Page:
While I know some (dumb) people complained about the dwindling number of white heroes on McDuffie's League, accusing him and/or DC of essentially playing affirmative action with the superhero team, the obvious reality was that McDuffie's line-up was being chosen for him by various editorial staffs taking various characters away. The JLA was almost almost all black because those were the only characters McDuffie was being left with to write.
Those were pretty special circumstances, though, and it would take a while to get the real, official Justice League in that place again, although now even fewer folks would embrace it, since the League has been in a weird state for a while now, and the Big Seven iteration is due for a return. (Also, DC will be insane not to put Hal Jordan back in the League ASAP, given that movie coming out soon, so I wouldn't expect to see even the black Green Lantern on the League for a while).
It would be much simpler to launch a sub-League of some kind, like back when DC had three different Justice Leagues in the mid-nineties, but even then it would be difficult, as few of DC's black heroes know each other as well as a group of Marvel's black heroes do. That is, not only did Hudlin marry the most prominent male and female superheroes in the Marvel Universe, making them a set, he also established Black Panther as a Captain America-like inspirational figure that many of the universe's most prominent black heroes look up to.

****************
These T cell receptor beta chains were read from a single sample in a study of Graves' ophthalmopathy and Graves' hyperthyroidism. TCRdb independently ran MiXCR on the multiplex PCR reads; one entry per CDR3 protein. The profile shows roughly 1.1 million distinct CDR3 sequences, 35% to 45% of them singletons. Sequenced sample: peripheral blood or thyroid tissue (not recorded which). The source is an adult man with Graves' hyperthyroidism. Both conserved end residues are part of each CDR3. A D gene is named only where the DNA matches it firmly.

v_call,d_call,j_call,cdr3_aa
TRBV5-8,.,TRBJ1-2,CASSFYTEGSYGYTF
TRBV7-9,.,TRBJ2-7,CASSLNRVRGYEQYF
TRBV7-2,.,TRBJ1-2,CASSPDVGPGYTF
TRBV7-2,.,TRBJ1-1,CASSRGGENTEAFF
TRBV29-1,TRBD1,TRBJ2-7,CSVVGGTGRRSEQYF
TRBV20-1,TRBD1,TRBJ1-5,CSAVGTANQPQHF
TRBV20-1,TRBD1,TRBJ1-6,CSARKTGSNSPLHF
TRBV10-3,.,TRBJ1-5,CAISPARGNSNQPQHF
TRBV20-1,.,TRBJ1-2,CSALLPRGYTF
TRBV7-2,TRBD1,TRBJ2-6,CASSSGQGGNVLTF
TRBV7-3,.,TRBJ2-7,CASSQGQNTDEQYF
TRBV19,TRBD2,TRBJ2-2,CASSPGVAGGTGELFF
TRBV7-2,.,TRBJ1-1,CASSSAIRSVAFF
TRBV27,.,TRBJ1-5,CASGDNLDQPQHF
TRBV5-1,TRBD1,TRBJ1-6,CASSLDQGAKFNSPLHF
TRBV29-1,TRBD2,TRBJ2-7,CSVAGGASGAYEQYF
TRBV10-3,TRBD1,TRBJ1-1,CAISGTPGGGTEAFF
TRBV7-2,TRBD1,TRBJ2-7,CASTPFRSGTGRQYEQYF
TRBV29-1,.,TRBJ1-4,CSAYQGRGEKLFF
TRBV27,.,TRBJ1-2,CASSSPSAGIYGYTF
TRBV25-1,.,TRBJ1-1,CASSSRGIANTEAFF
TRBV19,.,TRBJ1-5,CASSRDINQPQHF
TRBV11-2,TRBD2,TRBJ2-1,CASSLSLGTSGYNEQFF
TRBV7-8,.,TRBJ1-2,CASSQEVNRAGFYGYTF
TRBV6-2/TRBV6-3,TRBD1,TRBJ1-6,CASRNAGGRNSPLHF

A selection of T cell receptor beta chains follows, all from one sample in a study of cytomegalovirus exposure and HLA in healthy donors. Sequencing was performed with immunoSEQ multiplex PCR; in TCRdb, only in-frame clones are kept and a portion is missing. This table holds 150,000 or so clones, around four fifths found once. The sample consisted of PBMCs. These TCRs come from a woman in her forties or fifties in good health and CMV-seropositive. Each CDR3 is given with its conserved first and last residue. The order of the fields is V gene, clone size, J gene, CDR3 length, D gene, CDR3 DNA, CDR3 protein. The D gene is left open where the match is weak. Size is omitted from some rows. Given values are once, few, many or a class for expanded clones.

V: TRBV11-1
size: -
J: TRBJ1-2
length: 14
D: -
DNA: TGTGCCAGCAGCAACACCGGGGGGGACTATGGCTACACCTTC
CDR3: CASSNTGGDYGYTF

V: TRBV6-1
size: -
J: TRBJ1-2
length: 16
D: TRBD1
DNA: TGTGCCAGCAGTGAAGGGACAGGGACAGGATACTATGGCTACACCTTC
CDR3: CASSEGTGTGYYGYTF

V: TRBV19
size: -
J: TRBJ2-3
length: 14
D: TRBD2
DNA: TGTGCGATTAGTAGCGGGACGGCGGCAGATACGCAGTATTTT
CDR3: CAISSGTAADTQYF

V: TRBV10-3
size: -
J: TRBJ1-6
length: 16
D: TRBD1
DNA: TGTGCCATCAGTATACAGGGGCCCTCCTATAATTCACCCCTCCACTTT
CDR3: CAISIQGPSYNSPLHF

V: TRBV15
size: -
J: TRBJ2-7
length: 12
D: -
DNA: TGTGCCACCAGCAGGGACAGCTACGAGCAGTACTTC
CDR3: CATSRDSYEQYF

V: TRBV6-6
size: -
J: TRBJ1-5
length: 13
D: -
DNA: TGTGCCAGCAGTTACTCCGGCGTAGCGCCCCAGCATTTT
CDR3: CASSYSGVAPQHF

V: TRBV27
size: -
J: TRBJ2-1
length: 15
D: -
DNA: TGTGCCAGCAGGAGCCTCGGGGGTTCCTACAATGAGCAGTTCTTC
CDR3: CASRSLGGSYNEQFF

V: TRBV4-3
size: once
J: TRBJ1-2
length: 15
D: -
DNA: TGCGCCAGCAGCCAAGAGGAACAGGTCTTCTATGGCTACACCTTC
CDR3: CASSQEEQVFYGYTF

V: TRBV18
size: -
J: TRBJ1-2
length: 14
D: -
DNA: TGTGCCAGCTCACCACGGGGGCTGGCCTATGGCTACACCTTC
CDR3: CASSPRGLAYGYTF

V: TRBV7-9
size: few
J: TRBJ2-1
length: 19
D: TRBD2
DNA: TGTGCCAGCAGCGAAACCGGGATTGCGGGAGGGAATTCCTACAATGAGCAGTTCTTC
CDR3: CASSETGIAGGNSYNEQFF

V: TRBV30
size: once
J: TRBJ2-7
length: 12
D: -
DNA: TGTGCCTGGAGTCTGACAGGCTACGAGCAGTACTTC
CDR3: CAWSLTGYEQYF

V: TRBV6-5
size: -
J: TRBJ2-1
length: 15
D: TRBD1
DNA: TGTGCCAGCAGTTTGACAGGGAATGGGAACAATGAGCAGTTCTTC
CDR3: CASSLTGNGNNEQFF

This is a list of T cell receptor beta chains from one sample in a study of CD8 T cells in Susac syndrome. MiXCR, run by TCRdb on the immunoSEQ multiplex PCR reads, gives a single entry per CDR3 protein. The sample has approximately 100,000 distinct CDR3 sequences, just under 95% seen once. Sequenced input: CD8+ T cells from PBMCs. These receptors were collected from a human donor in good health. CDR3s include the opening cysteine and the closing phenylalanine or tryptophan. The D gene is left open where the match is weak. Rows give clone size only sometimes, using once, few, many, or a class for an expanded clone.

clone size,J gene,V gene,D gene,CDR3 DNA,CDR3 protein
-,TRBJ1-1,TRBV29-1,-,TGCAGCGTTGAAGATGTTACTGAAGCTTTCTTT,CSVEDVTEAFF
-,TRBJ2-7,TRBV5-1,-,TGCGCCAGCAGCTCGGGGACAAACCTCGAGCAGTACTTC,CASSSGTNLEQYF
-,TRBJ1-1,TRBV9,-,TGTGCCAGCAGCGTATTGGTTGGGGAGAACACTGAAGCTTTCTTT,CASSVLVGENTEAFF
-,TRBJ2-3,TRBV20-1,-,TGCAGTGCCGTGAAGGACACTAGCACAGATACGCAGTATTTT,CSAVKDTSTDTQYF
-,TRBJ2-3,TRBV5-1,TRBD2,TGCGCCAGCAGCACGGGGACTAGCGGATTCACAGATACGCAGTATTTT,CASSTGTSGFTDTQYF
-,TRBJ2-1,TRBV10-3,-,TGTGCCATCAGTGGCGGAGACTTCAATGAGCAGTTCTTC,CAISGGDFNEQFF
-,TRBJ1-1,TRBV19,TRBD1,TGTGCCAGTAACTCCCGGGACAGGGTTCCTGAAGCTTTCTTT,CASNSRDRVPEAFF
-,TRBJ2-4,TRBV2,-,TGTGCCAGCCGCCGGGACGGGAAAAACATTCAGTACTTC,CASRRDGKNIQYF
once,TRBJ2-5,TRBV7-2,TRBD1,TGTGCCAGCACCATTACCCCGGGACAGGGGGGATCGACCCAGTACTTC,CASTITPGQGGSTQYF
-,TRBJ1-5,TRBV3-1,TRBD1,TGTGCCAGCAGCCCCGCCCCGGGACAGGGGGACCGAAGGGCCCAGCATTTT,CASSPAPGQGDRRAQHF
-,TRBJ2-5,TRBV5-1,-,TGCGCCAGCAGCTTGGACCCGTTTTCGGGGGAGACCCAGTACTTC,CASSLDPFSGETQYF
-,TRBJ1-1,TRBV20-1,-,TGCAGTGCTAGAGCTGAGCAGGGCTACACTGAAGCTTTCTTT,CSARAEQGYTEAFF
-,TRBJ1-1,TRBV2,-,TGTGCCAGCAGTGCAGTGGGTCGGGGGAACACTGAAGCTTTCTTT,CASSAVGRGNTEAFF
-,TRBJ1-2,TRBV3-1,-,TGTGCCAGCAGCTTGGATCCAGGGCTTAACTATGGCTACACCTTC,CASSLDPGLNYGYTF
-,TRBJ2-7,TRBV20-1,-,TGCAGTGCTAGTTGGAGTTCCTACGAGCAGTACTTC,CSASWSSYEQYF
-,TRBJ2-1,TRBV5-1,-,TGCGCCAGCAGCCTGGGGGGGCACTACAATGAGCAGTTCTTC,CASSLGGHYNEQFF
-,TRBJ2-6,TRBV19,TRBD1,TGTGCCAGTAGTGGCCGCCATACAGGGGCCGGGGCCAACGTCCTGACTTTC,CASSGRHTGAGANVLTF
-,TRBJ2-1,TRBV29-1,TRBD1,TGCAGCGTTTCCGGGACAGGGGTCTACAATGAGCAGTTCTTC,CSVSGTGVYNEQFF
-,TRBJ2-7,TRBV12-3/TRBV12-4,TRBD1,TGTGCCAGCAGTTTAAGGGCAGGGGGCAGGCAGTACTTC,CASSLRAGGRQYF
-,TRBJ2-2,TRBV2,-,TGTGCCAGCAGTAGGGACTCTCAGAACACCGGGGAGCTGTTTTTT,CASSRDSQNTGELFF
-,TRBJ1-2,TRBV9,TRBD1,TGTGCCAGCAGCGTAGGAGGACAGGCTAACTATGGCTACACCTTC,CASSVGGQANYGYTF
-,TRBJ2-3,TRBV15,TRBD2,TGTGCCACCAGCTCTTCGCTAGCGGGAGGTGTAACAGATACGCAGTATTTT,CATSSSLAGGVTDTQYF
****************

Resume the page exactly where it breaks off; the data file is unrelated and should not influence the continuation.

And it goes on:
DC doesn't have a Black Panther or Storm, and thus don't have any black characters with that sort of gravity to pull other black heroes to their side.
Would an all-black Avengers, or all-black Justice Leaguer, or all-black team of either Marvel or DC superheroes be kinda dumb? Or at least as dumb as an all-white Avengers or all-white Justice League would be in the 21st century?
The black Avengers team Hudlin was paving the way for did have the Chinese Shang-Chi in the mix, after all, and the mostly-black JLA that McDuffie was being whittled down to had Japanese Dr. Light posing alongside the others.
It's all just hypothetical at this point, anyway. I don't see an all-black or mostly-black version of either team on the immediate horizon, unless all this chatter goes on long enough and from enough different sources that Brevoort looks at some of those proposals and decides to give one a greenlight, perhaps without the name "Avengers" attached to allay his (misplaced, in my opinion) concerns of brand dilution.
*Other terrible titles that might kill an all-black Avengers book all by themselves?The Nubian Avengers and The West Side Avengers.
**I’m defining "lame" here not only as the opposite of cool, but also as either lacking any sort of super-power or super-skill to make them more than an extra Batman type, lacking a superhero name and/or lacking a superhero costume.